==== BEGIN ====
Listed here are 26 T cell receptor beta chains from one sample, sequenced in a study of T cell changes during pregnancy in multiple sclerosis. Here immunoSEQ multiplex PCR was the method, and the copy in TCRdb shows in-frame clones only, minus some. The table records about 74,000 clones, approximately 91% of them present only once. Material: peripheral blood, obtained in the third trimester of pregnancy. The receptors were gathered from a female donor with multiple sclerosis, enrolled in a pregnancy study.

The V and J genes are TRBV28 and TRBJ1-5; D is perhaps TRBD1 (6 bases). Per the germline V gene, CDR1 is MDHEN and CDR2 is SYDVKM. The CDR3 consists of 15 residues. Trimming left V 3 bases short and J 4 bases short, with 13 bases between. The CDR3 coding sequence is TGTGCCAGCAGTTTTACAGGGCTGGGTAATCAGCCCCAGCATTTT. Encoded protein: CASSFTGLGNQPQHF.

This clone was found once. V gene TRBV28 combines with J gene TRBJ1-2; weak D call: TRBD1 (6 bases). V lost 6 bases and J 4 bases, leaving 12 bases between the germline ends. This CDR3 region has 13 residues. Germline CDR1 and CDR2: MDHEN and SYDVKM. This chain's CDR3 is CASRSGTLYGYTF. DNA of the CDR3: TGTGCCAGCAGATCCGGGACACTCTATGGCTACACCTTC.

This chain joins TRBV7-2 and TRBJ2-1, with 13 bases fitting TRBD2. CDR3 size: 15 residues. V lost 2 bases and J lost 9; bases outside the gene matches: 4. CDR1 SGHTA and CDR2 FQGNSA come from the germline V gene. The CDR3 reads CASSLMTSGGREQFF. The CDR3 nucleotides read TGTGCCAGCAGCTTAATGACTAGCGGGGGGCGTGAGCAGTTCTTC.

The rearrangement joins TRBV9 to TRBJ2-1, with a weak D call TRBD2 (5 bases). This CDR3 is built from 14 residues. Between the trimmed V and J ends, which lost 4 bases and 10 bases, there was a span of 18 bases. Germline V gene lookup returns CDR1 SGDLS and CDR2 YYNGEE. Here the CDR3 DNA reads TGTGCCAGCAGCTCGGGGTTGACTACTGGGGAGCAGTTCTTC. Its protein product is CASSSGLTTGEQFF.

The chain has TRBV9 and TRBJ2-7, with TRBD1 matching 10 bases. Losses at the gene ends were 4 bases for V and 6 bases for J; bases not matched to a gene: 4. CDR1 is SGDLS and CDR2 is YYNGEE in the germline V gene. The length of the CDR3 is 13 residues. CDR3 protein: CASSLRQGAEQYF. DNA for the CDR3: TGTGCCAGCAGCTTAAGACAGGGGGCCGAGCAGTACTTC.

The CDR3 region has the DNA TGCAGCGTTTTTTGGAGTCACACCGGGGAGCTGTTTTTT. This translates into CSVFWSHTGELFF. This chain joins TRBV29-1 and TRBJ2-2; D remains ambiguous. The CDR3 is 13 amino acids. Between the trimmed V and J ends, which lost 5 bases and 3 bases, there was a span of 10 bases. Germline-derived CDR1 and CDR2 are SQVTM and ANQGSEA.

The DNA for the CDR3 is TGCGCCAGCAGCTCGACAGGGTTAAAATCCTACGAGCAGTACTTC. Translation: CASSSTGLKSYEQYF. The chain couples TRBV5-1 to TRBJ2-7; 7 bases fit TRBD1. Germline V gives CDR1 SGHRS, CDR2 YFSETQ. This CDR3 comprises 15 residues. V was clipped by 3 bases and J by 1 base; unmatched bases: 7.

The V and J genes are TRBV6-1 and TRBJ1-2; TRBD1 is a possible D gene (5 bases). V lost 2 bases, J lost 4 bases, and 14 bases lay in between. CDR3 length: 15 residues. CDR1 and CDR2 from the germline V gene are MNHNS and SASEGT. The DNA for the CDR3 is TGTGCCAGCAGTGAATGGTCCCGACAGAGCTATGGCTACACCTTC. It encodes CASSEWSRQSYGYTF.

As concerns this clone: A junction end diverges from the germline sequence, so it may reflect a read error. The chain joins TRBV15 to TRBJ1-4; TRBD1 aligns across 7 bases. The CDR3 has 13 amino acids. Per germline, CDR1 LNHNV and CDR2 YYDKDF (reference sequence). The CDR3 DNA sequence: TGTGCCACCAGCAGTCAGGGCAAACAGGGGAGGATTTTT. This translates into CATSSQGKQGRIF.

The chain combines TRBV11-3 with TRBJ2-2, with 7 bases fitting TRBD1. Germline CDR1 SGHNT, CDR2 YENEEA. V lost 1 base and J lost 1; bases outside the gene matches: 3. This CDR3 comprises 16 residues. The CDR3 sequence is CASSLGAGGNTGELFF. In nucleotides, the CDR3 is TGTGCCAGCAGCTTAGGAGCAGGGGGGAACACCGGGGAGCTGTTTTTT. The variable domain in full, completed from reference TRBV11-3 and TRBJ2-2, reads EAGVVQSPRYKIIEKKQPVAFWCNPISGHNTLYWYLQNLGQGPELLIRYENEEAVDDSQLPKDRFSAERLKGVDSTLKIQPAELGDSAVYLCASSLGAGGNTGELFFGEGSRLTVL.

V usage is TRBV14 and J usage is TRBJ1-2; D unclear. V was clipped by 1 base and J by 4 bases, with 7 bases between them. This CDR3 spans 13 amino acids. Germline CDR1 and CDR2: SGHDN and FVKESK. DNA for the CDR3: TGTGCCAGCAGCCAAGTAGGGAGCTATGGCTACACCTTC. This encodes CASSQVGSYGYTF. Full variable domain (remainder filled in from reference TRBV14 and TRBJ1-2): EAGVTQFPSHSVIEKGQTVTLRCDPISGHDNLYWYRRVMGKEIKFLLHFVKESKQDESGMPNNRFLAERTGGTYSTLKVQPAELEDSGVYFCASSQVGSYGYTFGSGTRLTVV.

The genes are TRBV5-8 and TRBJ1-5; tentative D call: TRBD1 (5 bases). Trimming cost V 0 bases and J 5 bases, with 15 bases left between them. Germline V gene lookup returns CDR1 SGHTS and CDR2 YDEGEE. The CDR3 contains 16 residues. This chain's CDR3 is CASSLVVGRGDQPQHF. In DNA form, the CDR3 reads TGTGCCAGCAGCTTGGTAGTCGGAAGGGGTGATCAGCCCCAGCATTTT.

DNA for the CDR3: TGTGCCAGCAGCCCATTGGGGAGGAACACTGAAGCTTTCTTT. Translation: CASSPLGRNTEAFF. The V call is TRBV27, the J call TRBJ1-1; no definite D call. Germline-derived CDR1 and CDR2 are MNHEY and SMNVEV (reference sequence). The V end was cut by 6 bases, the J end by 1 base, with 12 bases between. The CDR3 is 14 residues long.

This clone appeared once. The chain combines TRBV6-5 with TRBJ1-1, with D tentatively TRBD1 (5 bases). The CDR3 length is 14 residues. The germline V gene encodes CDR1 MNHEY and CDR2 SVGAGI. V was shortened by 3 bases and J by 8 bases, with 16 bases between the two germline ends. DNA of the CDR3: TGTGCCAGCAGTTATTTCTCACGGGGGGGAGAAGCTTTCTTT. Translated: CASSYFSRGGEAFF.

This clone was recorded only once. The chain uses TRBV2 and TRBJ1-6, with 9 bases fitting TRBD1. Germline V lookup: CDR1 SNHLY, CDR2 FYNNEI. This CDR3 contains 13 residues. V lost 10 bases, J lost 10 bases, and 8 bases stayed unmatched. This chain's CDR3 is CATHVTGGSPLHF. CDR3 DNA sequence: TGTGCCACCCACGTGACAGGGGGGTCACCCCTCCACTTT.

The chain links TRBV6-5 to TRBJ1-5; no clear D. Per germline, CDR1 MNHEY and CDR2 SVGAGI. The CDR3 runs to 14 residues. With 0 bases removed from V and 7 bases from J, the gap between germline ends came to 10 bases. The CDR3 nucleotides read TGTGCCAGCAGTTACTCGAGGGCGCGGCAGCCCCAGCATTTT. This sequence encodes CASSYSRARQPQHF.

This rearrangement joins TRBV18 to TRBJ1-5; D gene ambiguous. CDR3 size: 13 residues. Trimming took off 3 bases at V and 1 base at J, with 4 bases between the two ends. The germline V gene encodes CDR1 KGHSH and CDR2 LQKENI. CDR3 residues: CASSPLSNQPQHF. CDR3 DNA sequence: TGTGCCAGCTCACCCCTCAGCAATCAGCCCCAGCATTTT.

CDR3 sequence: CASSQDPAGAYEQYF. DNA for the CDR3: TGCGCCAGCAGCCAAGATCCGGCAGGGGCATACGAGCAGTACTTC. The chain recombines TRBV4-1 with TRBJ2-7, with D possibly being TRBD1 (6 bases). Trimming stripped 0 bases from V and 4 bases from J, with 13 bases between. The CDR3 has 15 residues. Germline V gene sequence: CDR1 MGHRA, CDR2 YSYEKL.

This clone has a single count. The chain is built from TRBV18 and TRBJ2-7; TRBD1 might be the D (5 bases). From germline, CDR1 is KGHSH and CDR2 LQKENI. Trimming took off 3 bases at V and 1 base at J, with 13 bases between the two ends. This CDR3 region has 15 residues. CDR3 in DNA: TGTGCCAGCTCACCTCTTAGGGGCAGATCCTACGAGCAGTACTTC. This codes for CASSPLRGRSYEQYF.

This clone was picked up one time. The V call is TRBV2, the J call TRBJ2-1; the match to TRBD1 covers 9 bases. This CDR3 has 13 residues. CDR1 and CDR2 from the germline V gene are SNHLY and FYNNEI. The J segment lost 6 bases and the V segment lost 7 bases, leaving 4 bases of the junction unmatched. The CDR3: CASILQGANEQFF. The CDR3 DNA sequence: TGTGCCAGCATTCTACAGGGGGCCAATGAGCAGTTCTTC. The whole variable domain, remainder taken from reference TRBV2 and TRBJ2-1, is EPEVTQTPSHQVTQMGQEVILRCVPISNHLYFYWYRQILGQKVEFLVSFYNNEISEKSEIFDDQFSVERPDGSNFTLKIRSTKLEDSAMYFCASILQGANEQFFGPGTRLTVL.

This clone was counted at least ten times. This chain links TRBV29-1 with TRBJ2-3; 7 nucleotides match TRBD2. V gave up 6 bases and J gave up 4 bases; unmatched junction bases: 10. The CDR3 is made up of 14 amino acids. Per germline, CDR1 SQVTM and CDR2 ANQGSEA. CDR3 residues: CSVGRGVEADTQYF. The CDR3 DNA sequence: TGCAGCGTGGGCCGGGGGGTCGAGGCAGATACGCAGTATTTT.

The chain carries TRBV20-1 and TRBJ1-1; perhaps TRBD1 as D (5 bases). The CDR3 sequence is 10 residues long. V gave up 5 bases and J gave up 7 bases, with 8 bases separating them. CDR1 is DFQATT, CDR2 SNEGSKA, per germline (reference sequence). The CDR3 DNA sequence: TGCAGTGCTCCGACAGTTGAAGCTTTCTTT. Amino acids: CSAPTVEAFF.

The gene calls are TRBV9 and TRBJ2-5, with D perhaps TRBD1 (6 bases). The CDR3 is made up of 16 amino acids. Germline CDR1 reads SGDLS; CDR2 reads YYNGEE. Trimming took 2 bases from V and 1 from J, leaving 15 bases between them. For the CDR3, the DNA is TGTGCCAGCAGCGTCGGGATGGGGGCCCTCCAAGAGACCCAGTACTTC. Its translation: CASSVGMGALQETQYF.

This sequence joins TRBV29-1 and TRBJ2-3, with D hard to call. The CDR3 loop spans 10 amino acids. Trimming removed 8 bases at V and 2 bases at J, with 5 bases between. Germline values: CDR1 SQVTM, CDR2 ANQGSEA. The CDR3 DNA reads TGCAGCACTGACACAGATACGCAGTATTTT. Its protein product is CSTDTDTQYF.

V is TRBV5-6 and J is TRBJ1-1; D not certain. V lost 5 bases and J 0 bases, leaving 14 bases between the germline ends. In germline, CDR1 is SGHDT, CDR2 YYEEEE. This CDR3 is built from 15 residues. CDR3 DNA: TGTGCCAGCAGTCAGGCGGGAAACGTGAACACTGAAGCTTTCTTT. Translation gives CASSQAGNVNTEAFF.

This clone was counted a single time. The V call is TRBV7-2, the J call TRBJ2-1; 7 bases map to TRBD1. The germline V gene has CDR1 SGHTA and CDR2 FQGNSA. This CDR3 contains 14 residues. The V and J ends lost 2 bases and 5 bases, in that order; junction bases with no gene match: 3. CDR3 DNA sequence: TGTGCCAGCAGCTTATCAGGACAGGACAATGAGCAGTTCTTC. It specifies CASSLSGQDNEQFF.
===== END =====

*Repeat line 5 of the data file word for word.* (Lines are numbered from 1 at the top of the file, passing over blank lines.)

The rearrangement joins TRBV9 to TRBJ2-1, with a weak D call TRBD2 (5 bases). This CDR3 is built from 14 residues. Between the trimmed V and J ends, which lost 4 bases and 10 bases, there was a span of 18 bases. Germline V gene lookup returns CDR1 SGDLS and CDR2 YYNGEE. Here the CDR3 DNA reads TGTGCCAGCAGCTCGGGGTTGACTACTGGGGAGCAGTTCTTC. Its protein product is CASSSGLTTGEQFF.